A little over a month ago, Meenal asked me to watch a fairly new Netflix documentary series called Daughters of Destiny, promising me that I would end up in tears within the first hour. Out of curiosity, I looked it up and saw that it comprised of four episodes, each being at least an hour long. So I put it on the back burner and decided to watch it when I got the time.
In the days that followed, she kept feeding me bits of information about this school called Shanti Bhavan in India and it took me a tad bit of time to make the connection between the documentary series and the school. Soon, I found myself binge watching this series, going through the whole thing in one sitting. The only difference was that while Meenal felt emotional and cried while watching it, I felt elated and excited by the vision behind the cause.
By the time I was done, Meenal had already gone through their website, read up on the charity and even made a list of things that stood out to her about this institution. It was only a matter of time before I added my own observations to this list and we decided to get in touch with Ajit George, the Director of Operations at Shanti Bhavan, but more importantly to us, the son of the founder of this beautiful school.
Ajit's father, Dr. Abraham George, was a hugely successful NRI businessman based in the US. At the age of 50, staying true to a personal deadline he had set for himself, he sold all his assets, raised funds for his charitable project and returned to India with the vision to build a school. And no ordinary school at that, but a residential school for underprivileged kids mostly belonging to the Dalit (untouchable) community in India. His vision, again, was not just to build a school for these kids but to ensure that they would be equipped to pull themselves, their families and even their communities out of poverty. To this end, not only does Shanti Bhavan take care of every single expenditure of these children for as long as they are students at the institution (from age 4 - 18), but it also sees them through college and supports them (both emotionally and financially) till they land their first jobs.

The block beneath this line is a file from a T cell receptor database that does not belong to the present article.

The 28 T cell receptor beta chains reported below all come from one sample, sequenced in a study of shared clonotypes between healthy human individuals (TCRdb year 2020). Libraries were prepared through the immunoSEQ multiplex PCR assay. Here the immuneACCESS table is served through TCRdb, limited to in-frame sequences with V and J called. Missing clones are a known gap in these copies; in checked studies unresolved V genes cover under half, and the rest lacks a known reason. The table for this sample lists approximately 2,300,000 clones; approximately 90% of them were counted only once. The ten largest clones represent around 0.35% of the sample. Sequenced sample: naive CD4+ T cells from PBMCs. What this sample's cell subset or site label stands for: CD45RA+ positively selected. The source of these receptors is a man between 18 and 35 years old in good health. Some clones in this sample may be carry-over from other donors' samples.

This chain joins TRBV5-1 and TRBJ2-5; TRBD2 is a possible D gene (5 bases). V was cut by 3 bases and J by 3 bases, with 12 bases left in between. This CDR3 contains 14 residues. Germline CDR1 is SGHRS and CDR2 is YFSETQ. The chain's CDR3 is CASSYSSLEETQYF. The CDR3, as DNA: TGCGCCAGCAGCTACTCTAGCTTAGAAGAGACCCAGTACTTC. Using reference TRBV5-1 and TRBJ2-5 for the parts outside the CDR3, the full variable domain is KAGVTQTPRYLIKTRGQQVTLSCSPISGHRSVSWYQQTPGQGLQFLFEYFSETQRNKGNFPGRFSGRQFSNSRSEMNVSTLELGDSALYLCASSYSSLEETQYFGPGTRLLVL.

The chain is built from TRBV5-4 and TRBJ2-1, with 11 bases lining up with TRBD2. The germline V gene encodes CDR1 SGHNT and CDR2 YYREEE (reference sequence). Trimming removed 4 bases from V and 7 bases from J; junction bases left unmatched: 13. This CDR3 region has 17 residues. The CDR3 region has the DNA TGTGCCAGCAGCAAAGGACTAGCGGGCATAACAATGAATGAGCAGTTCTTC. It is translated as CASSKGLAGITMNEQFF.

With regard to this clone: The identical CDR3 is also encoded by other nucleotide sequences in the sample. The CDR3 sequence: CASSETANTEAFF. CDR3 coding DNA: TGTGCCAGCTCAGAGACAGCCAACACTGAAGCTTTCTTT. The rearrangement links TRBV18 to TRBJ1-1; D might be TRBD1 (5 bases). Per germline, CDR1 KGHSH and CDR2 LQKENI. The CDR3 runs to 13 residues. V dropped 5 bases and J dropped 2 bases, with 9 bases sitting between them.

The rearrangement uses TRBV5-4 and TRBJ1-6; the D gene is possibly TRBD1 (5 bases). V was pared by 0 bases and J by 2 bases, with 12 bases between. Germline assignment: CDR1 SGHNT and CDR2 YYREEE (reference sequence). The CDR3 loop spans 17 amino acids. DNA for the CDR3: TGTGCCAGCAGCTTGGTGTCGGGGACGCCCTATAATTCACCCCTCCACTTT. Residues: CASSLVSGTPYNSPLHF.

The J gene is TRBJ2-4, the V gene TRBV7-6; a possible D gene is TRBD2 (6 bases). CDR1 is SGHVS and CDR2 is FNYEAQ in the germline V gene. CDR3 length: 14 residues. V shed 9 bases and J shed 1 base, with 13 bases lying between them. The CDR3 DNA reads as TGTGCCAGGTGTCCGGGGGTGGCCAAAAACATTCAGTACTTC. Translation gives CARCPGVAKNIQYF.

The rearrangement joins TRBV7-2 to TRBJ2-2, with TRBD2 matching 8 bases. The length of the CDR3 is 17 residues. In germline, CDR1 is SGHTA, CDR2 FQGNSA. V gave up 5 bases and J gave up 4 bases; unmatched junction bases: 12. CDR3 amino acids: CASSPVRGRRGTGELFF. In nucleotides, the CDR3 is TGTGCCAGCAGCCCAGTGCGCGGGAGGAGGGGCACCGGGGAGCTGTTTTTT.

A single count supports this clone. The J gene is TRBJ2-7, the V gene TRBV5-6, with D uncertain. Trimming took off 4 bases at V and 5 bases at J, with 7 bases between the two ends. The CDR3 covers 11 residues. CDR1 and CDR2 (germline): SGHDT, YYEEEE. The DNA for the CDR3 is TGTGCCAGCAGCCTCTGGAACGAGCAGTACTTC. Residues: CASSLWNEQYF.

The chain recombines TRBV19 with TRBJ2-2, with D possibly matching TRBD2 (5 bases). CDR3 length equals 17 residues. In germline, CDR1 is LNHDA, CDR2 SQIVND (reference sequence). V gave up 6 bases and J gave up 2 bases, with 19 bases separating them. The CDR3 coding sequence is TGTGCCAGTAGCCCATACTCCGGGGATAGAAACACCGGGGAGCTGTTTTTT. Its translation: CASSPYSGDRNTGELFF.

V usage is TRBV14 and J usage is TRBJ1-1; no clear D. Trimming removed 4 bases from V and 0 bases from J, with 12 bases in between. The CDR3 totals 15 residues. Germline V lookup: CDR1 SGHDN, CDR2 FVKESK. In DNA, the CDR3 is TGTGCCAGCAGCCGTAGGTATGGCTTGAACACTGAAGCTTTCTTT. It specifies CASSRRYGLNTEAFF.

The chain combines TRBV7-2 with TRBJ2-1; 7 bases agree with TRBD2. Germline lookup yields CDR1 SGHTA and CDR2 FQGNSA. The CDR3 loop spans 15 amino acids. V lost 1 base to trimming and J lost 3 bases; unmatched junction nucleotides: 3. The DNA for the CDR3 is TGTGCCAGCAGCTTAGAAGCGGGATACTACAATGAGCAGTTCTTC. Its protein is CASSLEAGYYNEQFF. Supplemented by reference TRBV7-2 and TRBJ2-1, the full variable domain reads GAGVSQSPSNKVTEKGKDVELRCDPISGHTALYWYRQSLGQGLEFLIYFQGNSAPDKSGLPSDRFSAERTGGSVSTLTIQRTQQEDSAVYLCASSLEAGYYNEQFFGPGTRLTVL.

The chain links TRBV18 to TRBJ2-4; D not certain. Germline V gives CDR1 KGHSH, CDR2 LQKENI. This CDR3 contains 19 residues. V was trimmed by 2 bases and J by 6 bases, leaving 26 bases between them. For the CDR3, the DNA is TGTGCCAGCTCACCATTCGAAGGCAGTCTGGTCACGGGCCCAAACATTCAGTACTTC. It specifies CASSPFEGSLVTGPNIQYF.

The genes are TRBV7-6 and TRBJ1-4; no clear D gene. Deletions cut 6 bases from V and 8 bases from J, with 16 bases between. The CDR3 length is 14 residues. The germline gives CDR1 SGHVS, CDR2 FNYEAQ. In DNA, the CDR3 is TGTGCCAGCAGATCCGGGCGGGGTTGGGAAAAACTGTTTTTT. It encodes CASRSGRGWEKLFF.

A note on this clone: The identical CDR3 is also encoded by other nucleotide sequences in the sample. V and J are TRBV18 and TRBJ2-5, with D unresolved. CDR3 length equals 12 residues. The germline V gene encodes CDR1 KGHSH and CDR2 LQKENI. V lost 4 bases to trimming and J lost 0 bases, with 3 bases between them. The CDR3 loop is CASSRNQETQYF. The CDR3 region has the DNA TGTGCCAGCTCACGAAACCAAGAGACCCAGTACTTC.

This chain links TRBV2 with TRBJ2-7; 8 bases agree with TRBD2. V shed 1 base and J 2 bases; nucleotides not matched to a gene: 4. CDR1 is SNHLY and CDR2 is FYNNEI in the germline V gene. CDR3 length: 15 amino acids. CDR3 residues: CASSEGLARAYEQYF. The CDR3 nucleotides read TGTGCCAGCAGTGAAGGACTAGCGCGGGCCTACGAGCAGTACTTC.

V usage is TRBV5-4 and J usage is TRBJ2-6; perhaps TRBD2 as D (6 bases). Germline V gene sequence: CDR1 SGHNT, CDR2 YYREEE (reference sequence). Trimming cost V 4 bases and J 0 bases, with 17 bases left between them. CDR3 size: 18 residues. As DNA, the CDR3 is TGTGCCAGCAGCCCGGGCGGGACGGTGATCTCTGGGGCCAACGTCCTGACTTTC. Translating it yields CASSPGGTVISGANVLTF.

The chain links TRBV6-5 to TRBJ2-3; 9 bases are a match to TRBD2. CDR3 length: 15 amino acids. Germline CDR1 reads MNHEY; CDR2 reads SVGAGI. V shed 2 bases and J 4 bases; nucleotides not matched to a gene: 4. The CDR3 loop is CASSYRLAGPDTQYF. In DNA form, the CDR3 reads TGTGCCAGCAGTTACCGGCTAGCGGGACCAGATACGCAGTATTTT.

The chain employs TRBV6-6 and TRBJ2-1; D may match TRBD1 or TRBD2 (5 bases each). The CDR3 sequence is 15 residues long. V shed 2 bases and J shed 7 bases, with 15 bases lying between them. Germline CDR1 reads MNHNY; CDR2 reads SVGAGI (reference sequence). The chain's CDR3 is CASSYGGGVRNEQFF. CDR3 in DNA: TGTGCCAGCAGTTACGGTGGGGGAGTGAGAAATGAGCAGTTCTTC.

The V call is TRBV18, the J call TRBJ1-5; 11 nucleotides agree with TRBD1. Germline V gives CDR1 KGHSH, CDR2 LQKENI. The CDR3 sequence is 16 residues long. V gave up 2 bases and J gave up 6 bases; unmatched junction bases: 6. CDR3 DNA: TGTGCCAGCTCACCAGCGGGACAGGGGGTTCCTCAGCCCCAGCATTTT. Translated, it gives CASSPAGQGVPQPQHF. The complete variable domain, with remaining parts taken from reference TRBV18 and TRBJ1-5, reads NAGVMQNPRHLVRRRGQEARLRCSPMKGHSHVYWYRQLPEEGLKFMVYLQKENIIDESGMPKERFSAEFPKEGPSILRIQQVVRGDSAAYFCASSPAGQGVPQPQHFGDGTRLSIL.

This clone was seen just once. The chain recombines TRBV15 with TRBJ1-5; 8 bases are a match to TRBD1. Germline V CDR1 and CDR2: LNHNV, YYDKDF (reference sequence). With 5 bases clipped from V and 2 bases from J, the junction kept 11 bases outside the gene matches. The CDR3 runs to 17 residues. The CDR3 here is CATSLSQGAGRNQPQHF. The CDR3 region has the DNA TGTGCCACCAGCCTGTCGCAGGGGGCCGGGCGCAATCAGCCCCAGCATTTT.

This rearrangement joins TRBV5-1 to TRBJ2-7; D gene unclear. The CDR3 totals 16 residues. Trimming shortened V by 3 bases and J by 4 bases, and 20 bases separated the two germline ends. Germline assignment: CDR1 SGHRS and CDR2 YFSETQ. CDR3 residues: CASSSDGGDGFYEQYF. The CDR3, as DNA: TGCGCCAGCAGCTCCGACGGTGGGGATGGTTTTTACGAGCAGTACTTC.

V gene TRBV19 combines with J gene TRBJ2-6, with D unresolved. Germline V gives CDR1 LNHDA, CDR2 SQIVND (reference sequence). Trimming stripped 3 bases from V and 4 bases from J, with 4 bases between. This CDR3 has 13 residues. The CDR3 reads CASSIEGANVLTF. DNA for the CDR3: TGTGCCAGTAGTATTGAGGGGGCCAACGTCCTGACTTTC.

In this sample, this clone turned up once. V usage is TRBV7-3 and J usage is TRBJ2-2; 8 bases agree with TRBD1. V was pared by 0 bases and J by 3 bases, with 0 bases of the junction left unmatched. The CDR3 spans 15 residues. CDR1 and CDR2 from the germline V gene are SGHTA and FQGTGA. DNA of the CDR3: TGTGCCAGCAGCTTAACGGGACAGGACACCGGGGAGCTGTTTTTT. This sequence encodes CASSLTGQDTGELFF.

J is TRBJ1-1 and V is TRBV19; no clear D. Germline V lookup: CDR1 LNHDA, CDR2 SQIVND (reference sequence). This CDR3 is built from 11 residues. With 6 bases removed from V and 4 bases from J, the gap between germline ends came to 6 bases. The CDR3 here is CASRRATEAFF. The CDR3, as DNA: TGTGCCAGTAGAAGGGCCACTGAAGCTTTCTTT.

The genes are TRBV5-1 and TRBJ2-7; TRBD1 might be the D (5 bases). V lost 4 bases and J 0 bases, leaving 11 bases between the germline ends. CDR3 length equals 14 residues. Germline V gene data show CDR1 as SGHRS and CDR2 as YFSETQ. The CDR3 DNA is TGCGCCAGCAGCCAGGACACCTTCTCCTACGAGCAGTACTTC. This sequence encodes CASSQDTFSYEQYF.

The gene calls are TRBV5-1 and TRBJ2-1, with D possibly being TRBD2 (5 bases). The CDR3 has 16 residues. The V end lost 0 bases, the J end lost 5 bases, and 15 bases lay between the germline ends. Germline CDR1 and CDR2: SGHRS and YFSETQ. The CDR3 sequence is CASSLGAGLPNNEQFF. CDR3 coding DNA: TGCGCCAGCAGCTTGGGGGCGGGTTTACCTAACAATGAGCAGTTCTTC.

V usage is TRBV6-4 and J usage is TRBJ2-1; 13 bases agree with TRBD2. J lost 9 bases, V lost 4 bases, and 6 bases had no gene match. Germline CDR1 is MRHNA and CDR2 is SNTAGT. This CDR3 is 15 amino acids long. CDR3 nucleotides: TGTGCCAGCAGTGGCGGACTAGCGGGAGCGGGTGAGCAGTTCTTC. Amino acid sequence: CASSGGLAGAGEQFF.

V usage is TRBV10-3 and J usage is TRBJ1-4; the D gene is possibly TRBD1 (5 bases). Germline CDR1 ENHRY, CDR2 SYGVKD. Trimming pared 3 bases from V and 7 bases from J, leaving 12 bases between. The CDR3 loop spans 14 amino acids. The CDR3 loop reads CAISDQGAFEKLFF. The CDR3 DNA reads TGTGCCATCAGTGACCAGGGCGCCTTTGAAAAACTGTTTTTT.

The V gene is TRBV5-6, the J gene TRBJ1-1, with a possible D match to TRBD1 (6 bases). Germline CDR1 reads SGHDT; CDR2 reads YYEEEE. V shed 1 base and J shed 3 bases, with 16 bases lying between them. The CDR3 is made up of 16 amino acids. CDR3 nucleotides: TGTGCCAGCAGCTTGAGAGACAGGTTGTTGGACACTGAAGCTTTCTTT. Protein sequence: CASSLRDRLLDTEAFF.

I want you, dear reader, to please take a second to let that information sink in. I'm talking about not only basic food, clothing, and shelter, but also medical bills, ICSE/ISC board exam fees, college fees, hostel accommodations, and even mobile phones and laptops for the college kids. Basically, these kids receive the same education and opportunities that many of my contemporaries and I did. The difference between us and them is that we never even gave a second thought to the privilege of being able to sit in a classroom whereas they walk into class every morning with the knowledge that they were the lucky ones who got to learn new things while their parents and siblings slaved away in local quarries and factories.
You need to listen to this episode to grasp the complex system in place to ensure the smooth running of the institution. A lot of thought, effort and calculation have gone into each aspect of making this system work, starting from basic logistics to a more social and even legal element of child protection.
You will also find in this episode a lot of hidden gems about this wonderful family, starting with Ajit's grandmother, Mrs. Aleyamma George, who was one of the first women in India to get a Ph.D. in Physics. She also worked for NASA as a research scientist. Both Dr. Abraham George and his son Ajit too have similarly interesting histories and accomplishments that have shaped their ethos in ways that have helped them to run Shanti Bhavan successfully over the past twenty years.
But they did go through a dark phase in 2008 when, unexpectedly depleted of funds from all corners, the family had to consider shutting down the school, while simultaneously running the risk of becoming homeless themselves. Exactly a week after Nishant Joshi jokingly asked us if anyone had cried on our podcast, hearing Ajit choke up as he related this incident was heartbreaking.
But the good news is that today, Shanti Bhavan is thriving and producing graduates who go on to land jobs at companies like Amazon, Delloite, and Goldman Sachs to name a few. In five years, they save more than what their parents saved during their entire lifetimes. What we are witnessing is a social movement in India to eradicate class/caste based poverty altogether. And I urge you to kindly support their cause.
If you who wish to either volunteer with them or help them build their second school, please visit www.shantibhavanchildren.org
I hope this conversation brings meaning and light into your lives the way it did to ours.